Every floor in your home should be a refuge that’s warm and toasty in the cold months and cool and comfortable in the summer. However, owners of some homes with multiple levels find the upper floor is stubbornly hotter or colder than the rooms on ground level.
This could simply be because most thermostats in a house are on the main floor, which is where people spend the most time—in the living room, kitchen, etc.—so as a result they tend to set the temperature according to how it feels on the first floor.
However, temperature variations between the upstairs and downstairs could also be caused by problems with your HVAC system. Some of these issues can be fixed relatively quickly while others might necessitate more extensive and costly fixes. Here, the team at Cooler Tymes LLC will help you determine why the upstairs of your home is hotter than downstairs, or vice versa.
Why Is My Upstairs So Hot?
The phenomenon of the upstairs of a two-story home getting hotter than the downstairs can be traced to several factors. Number one, heat rises, so it’s common for the second floor of a home to get hotter than the ground floor. Not enough insulation in the attic or roof can exacerbate this issue by permitting heat transfer from the roof into the upstairs rooms.
Another common reason is that the air conditioner is not big enough to cool the entire home, causing it to have difficulty cooling the upstairs sufficiently.
To fix these issues, homeowners could put in more insulation in the attic and make sure their home has sufficient ventilation. If there’s concern the air conditioner is the right size for the home, call an experienced HVAC company like Cooler Tymes LLC inspect the unit. A skilled professional also can help find a unit that's better suited for your home if you require air conditioning installation or replacement.
Why Is My Upstairs So Cold/Not Heating?
When the downstairs of your home is warm, but it’s very cold upstairs, that can cause a frosty night for anyone whose bedrooms are on the upper floor. The most frequent causes of an upstairs not heating like it ought to are the insulation levels and the ductwork.
Inadequate insulation enables cold air to seep through the home’s attic or walls and contribute to heat loss, resulting in colder temperatures upstairs. It’s important to make sure your home has a thick, level layer of insulation in the attic and adequate insulation in the walls to keep the cold out and the heat inside.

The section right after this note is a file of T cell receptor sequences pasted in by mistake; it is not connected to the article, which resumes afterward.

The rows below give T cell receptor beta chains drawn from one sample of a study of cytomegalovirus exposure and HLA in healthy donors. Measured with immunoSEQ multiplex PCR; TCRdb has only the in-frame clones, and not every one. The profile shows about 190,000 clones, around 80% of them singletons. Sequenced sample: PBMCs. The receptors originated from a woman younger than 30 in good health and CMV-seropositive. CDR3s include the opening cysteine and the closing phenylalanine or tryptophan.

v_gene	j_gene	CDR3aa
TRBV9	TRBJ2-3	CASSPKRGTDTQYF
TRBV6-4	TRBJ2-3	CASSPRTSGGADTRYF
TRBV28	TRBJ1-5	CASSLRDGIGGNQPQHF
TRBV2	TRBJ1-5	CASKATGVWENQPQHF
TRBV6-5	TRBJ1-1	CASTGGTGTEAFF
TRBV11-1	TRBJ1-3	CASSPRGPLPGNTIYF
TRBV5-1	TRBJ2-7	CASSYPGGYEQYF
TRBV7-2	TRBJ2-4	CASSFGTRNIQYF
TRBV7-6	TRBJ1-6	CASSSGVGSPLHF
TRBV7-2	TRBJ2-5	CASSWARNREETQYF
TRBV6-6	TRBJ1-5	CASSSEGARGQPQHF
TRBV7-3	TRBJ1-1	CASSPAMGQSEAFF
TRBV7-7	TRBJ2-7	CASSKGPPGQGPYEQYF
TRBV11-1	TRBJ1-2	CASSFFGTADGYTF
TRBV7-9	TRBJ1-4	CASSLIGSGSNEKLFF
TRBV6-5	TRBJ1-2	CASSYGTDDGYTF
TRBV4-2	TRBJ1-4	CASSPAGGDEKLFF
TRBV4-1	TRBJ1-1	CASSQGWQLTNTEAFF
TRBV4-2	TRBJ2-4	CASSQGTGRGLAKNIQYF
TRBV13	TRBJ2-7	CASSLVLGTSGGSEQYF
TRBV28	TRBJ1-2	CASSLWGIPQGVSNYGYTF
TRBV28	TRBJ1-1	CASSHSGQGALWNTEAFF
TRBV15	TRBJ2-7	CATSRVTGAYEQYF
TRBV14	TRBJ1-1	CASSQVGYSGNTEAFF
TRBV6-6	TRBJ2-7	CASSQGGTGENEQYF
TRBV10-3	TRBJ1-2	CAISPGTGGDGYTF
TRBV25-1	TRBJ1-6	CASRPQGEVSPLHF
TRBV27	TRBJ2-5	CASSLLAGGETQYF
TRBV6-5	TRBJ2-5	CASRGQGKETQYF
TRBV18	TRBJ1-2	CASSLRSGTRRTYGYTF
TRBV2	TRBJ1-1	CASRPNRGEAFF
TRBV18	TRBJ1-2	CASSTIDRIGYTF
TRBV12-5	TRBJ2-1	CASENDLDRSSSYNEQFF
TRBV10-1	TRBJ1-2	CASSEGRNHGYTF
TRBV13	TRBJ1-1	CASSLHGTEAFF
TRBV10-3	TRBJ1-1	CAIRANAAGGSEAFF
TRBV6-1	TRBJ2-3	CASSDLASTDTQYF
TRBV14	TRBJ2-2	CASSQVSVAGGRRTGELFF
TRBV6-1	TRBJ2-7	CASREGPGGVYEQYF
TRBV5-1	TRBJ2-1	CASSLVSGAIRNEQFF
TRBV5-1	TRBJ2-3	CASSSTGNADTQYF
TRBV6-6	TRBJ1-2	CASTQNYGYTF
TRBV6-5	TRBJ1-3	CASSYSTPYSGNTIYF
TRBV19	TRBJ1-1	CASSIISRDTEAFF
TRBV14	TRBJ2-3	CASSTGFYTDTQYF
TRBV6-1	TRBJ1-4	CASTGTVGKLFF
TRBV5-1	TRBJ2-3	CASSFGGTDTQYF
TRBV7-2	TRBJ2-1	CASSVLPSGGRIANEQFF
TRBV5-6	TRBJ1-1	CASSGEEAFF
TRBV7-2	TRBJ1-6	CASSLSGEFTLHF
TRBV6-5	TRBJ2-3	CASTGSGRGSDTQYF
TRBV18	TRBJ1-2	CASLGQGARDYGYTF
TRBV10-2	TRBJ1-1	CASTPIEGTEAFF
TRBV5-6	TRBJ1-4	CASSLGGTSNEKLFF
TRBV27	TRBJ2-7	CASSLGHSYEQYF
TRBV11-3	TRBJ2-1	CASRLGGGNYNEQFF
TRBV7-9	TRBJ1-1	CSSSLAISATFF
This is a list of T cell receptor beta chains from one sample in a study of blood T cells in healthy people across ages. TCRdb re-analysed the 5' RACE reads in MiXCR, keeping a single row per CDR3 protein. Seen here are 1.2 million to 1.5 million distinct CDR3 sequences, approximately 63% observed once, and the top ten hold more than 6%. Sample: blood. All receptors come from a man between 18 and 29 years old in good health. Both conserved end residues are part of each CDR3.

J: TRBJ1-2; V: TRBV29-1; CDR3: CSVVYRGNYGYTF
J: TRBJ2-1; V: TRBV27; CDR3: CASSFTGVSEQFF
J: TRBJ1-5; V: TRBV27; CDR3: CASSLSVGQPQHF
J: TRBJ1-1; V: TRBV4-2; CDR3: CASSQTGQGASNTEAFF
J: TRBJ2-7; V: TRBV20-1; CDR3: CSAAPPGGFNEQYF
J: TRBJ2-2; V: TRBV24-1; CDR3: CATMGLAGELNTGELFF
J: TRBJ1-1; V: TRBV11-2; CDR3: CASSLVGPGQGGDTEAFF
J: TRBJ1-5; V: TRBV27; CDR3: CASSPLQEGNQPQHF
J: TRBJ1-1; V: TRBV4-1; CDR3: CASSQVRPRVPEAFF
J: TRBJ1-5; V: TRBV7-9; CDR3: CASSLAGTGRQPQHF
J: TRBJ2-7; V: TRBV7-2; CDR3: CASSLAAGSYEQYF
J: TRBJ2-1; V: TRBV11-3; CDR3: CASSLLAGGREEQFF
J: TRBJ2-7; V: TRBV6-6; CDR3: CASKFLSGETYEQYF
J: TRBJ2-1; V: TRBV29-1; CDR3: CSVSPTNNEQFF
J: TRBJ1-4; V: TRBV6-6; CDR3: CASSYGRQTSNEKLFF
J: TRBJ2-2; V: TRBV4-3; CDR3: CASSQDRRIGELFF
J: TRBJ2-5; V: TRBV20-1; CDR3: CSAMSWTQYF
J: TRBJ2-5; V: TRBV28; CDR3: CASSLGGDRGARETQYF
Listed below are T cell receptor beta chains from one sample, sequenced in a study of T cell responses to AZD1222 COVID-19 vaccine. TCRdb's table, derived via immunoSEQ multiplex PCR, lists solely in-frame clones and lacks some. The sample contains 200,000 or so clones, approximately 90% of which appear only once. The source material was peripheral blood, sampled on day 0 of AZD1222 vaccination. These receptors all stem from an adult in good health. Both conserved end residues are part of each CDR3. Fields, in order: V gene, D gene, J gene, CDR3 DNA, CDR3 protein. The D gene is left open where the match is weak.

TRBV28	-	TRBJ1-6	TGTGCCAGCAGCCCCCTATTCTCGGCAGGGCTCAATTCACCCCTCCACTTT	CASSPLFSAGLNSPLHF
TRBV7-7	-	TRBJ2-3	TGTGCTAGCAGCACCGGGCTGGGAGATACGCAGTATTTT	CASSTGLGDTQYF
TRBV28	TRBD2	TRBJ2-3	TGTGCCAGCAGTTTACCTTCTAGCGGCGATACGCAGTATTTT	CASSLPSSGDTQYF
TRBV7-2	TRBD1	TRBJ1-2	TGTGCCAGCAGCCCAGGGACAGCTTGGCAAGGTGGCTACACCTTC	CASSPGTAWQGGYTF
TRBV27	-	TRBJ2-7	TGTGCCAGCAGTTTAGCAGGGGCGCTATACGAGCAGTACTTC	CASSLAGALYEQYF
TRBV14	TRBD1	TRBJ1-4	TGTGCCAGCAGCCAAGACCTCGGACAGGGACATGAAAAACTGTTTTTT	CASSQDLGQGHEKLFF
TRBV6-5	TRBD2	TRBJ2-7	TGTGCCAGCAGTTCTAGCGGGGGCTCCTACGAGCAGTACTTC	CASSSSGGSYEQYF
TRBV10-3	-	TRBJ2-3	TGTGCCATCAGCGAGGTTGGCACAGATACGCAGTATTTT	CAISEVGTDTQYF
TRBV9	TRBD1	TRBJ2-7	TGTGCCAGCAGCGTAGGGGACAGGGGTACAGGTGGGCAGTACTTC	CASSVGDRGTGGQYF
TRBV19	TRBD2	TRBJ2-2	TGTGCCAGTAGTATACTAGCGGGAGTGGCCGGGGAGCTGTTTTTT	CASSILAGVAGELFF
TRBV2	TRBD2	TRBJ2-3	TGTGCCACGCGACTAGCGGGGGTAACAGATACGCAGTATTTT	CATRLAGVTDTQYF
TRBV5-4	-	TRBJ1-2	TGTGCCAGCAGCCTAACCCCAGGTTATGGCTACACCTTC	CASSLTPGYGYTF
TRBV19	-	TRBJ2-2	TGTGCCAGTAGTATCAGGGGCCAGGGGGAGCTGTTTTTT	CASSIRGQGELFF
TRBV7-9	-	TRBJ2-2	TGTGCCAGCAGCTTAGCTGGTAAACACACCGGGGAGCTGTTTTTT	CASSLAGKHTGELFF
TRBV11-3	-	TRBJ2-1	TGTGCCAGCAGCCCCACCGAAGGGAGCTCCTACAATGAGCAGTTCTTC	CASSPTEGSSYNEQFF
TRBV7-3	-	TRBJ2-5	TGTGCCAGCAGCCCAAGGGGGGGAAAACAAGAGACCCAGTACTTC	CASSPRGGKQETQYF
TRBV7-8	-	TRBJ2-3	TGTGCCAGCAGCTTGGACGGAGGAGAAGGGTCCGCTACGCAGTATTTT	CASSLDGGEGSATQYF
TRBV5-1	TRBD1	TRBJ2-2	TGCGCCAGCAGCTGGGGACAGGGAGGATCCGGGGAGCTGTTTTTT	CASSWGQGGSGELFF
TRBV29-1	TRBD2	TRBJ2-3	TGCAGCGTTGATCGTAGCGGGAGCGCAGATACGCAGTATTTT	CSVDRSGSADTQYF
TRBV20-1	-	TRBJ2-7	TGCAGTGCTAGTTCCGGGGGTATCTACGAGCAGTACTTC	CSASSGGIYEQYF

The ductwork in a home plays a fundamental role in distributing conditioned air throughout different rooms of the building. However, problems with the ductwork can contribute to the upstairs being colder than the downstairs. A frequently reported reason for this is improper airflow balance. The ducts may not be the right size or design, causing an uneven distribution of air between the floors. This can cause more warm air to flow downstairs, which creates insufficient airflow—which is the heated air—on the upper story.
Another factor with ductwork is the location of the supply and return vents. If there are fewer vents on the upper floor or they are not correctly installed, it can restrict air circulation and cause substandard heating or cooling. Also, leaks or gaps in the ductwork can allow air loss, decreasing the overall efficiency of the HVAC system and exacerbating the temperature difference.
To determine why the upstairs is colder than the downstairs, homeowners should hve their ductwork examined by experienced professionals like the team at Cooler Tymes LLC to identify any imbalances, leaks or inadequacies. Sealing leaks and installing new vents or adjusting existing ones can help improve airflow and ensure a more even temperature balance between the upstairs and downstairs.
How You Can Fix a Hot or Cold Upstairs?
If your upstairs is hotter or colder than the lower floors of your house, an HVAC zoning system could be a highly effective solution.
An HVAC zoning system separates the household into distinctive zones, which each have their own thermostat and damper system so the homeowner can control the heating or cooling of each zone.
This system can be especially useful in instances where the upstairs of a multi-story home is very hot or too cold while the main floor is comfortable. By implementing a zoning system, homeowners can manage the temperature independently in each zone, making it possible for them to address specific hot or cold spots easily.
To learn more about an HVAC zoning system in Litchfield Park, call Cooler Tymes LLC. We’ve created and installed customized home comfort plans for many community members and are happy to show how an HVAC zoning system could work in your home.
Why Is My Upstairs So Humid?
In addition to the upper story being hotter or colder than the rest of the house, another issue in multi-floor homes is when the upper floors are more humid than downstairs.
A frequent reason for excess upper floor humidity is weak ventilation on the upper floor, which can result in increased humidity levels. As is often the case with temperature differences between floors, insufficient insulation or sealing in the attic or walls may let warm, humid air from outside the house infiltrate the upstairs rooms. Plus, if there are any leaks or plumbing issues on the upper floor, that can also cause excessive moisture in that section of a home.
To deal with humidity problems, homeowners can increase ventilation by getting fans or opening windows to promote airflow. Appropriate levels of insulation in the attic and better sealing the attic and walls can help protect against external moisture from entering the upstairs. Locating and repairing any leaks or plumbing issues is also critical.
Depending on the levels of moisture found in the home, a whole-home dehumidifier could be another worthwhile tool to control humidity in the residence.